The Fund seeks to be a community through which learning at the organisational and cohort level is central – moving towards participation. However, as mentioned, in the first round of funding in England this is an area that funders felt needed improvement. Whilst partners were highly engaged and invested in their Listening Fund projects, bringing them together to have a wider conversation around organisational listening was not always successful. This was felt to be a consequence of the internally-focussed and intense nature of this work, which may leave little ‘head space’, let alone diary space, for collaborative thinking and learning. In addition, experience highlighted that engaging young people more fully in the learning process is both necessary and challenging. Attempts have been made in England, for example through offering to run partner workshops on the weekend to make them more accessible, however, in general, young people have been missing from partner convening days and workshops. Given these practical challenges in engaging partners in learning and evaluation, what adaptations to listening practice are being made as we progress through the Fund?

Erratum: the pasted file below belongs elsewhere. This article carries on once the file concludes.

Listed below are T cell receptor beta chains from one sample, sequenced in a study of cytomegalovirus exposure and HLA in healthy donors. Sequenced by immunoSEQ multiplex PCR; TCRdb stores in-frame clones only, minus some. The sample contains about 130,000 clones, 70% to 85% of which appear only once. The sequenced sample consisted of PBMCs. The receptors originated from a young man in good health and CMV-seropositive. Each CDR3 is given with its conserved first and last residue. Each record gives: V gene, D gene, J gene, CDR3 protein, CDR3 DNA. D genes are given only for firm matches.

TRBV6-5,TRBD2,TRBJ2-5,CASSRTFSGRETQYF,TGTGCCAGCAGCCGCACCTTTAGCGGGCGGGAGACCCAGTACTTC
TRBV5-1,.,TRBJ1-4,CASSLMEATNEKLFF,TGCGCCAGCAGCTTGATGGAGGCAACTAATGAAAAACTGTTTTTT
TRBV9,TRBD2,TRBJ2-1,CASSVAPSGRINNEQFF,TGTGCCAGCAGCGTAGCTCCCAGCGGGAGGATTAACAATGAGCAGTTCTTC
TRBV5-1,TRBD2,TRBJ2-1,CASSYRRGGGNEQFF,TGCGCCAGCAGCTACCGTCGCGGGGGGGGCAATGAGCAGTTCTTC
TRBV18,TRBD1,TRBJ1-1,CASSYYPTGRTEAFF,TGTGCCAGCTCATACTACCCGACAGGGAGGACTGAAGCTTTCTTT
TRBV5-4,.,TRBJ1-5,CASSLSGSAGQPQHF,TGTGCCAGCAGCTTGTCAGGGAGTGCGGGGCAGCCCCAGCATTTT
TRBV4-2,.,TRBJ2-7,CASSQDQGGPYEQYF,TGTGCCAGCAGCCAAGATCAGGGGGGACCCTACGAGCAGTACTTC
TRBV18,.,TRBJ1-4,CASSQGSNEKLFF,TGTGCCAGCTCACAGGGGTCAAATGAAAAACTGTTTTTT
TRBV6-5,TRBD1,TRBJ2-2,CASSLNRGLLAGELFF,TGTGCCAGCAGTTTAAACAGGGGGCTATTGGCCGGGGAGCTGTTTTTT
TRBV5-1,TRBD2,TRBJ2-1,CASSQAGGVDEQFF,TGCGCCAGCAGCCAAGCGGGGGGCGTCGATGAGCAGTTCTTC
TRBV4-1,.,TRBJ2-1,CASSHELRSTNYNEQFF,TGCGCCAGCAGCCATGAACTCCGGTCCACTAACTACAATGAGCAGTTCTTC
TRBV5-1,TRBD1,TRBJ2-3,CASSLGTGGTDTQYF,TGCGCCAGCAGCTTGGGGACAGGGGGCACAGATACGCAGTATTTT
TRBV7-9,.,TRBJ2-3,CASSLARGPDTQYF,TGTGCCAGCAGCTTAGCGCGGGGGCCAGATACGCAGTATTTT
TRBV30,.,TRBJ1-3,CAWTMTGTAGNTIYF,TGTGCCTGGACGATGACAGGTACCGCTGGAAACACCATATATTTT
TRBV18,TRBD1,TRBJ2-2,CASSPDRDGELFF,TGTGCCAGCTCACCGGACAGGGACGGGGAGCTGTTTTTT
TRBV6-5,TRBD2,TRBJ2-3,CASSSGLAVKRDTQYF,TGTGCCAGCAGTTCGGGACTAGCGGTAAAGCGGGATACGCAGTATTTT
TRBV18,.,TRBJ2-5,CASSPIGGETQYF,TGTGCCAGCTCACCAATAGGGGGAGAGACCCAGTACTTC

The next year in Scotland: supporting young people’s participation in the Fund
The interim learning report gives some insights into the progress of the Listening Fund in Scotland that can be actioned over the next year of the Fund. In particular, there are three key areas which, in discussion with the funders and in light of the challenges outlined above, will be of interest for both practice and evaluation over the next year. One of these areas is for Funders to explore and trial ways to engage young people in the Fund, for example, considering how to increase their presence and participation in partner learning days.
In line with the ethos of ‘listening’, in Scotland young people were involved in the design of the Fund through a three-month ‘development phase’ (you can read more about the outcomes and lessons learnt from this process in the interim report). Overall, this development phase was considered successful by all involved, and the further involvement of young people is being explored through a developing Youth Advisory Group. It is hoped that this group will be able to inform and contribute to partner convening days, and in turn have greater input into cross-partner learning and the evaluation process. At the Centre, our part to play is making sure that findings and associated outputs are accessible to young people, not just funders and partners. As an organisation that doesn’t work directly with young people this is has not come naturally to us, but feels like a very necessary step towards involving young people – as key stakeholders in this Fund – in the learning process.